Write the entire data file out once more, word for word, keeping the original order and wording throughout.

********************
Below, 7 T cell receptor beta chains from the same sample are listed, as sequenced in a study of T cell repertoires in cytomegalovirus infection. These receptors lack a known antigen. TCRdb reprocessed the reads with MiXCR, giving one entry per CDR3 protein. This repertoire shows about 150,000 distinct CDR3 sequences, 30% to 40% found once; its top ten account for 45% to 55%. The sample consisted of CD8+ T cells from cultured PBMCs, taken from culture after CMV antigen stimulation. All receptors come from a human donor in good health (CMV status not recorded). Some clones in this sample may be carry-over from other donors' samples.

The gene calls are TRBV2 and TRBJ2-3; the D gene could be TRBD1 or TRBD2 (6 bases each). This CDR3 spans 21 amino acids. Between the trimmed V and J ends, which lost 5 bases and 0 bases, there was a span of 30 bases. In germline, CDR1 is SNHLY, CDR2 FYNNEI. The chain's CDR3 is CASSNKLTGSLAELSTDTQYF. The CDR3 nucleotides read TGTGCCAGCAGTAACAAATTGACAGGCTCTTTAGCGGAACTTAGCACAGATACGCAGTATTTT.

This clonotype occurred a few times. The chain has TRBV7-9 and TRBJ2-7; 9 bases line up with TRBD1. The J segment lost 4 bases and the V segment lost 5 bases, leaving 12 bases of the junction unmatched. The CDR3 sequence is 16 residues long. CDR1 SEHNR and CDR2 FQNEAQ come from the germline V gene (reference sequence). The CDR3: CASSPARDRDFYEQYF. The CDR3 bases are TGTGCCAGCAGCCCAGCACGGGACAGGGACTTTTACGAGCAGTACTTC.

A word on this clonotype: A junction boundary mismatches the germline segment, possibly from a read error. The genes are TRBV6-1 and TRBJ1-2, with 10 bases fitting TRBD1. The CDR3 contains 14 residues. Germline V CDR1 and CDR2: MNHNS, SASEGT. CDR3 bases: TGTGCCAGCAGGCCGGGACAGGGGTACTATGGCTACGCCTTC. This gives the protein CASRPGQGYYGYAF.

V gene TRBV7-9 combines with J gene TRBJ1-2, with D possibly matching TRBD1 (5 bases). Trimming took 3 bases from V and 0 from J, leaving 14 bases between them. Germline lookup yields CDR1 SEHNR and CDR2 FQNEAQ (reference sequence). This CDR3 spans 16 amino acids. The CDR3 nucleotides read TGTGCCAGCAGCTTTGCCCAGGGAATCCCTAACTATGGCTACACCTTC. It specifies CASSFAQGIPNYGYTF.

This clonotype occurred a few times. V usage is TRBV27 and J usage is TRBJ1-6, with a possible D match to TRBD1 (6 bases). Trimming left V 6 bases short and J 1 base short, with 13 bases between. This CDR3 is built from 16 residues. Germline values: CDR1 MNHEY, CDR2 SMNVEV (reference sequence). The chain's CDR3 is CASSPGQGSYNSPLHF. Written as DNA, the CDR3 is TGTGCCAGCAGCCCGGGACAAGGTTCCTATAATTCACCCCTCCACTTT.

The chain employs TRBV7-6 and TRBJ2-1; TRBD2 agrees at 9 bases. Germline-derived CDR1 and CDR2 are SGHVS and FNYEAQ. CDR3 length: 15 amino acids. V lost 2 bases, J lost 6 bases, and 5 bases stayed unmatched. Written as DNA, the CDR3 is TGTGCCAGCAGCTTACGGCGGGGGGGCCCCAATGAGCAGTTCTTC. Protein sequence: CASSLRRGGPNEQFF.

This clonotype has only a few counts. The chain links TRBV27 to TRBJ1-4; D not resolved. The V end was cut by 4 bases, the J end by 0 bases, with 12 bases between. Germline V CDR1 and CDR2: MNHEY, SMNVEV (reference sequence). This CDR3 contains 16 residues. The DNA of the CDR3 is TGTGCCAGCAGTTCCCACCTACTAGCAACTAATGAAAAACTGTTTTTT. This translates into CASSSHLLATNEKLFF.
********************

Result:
Below, 7 T cell receptor beta chains from the same sample are listed, as sequenced in a study of T cell repertoires in cytomegalovirus infection. These receptors lack a known antigen. TCRdb reprocessed the reads with MiXCR, giving one entry per CDR3 protein. This repertoire shows about 150,000 distinct CDR3 sequences, 30% to 40% found once; its top ten account for 45% to 55%. The sample consisted of CD8+ T cells from cultured PBMCs, taken from culture after CMV antigen stimulation. All receptors come from a human donor in good health (CMV status not recorded). Some clones in this sample may be carry-over from other donors' samples.

The gene calls are TRBV2 and TRBJ2-3; the D gene could be TRBD1 or TRBD2 (6 bases each). This CDR3 spans 21 amino acids. Between the trimmed V and J ends, which lost 5 bases and 0 bases, there was a span of 30 bases. In germline, CDR1 is SNHLY, CDR2 FYNNEI. The chain's CDR3 is CASSNKLTGSLAELSTDTQYF. The CDR3 nucleotides read TGTGCCAGCAGTAACAAATTGACAGGCTCTTTAGCGGAACTTAGCACAGATACGCAGTATTTT.

This clonotype occurred a few times. The chain has TRBV7-9 and TRBJ2-7; 9 bases line up with TRBD1. The J segment lost 4 bases and the V segment lost 5 bases, leaving 12 bases of the junction unmatched. The CDR3 sequence is 16 residues long. CDR1 SEHNR and CDR2 FQNEAQ come from the germline V gene (reference sequence). The CDR3: CASSPARDRDFYEQYF. The CDR3 bases are TGTGCCAGCAGCCCAGCACGGGACAGGGACTTTTACGAGCAGTACTTC.

A word on this clonotype: A junction boundary mismatches the germline segment, possibly from a read error. The genes are TRBV6-1 and TRBJ1-2, with 10 bases fitting TRBD1. The CDR3 contains 14 residues. Germline V CDR1 and CDR2: MNHNS, SASEGT. CDR3 bases: TGTGCCAGCAGGCCGGGACAGGGGTACTATGGCTACGCCTTC. This gives the protein CASRPGQGYYGYAF.

V gene TRBV7-9 combines with J gene TRBJ1-2, with D possibly matching TRBD1 (5 bases). Trimming took 3 bases from V and 0 from J, leaving 14 bases between them. Germline lookup yields CDR1 SEHNR and CDR2 FQNEAQ (reference sequence). This CDR3 spans 16 amino acids. The CDR3 nucleotides read TGTGCCAGCAGCTTTGCCCAGGGAATCCCTAACTATGGCTACACCTTC. It specifies CASSFAQGIPNYGYTF.

This clonotype occurred a few times. V usage is TRBV27 and J usage is TRBJ1-6, with a possible D match to TRBD1 (6 bases). Trimming left V 6 bases short and J 1 base short, with 13 bases between. This CDR3 is built from 16 residues. Germline values: CDR1 MNHEY, CDR2 SMNVEV (reference sequence). The chain's CDR3 is CASSPGQGSYNSPLHF. Written as DNA, the CDR3 is TGTGCCAGCAGCCCGGGACAAGGTTCCTATAATTCACCCCTCCACTTT.

The chain employs TRBV7-6 and TRBJ2-1; TRBD2 agrees at 9 bases. Germline-derived CDR1 and CDR2 are SGHVS and FNYEAQ. CDR3 length: 15 amino acids. V lost 2 bases, J lost 6 bases, and 5 bases stayed unmatched. Written as DNA, the CDR3 is TGTGCCAGCAGCTTACGGCGGGGGGGCCCCAATGAGCAGTTCTTC. Protein sequence: CASSLRRGGPNEQFF.

This clonotype has only a few counts. The chain links TRBV27 to TRBJ1-4; D not resolved. The V end was cut by 4 bases, the J end by 0 bases, with 12 bases between. Germline V CDR1 and CDR2: MNHEY, SMNVEV (reference sequence). This CDR3 contains 16 residues. The DNA of the CDR3 is TGTGCCAGCAGTTCCCACCTACTAGCAACTAATGAAAAACTGTTTTTT. This translates into CASSSHLLATNEKLFF.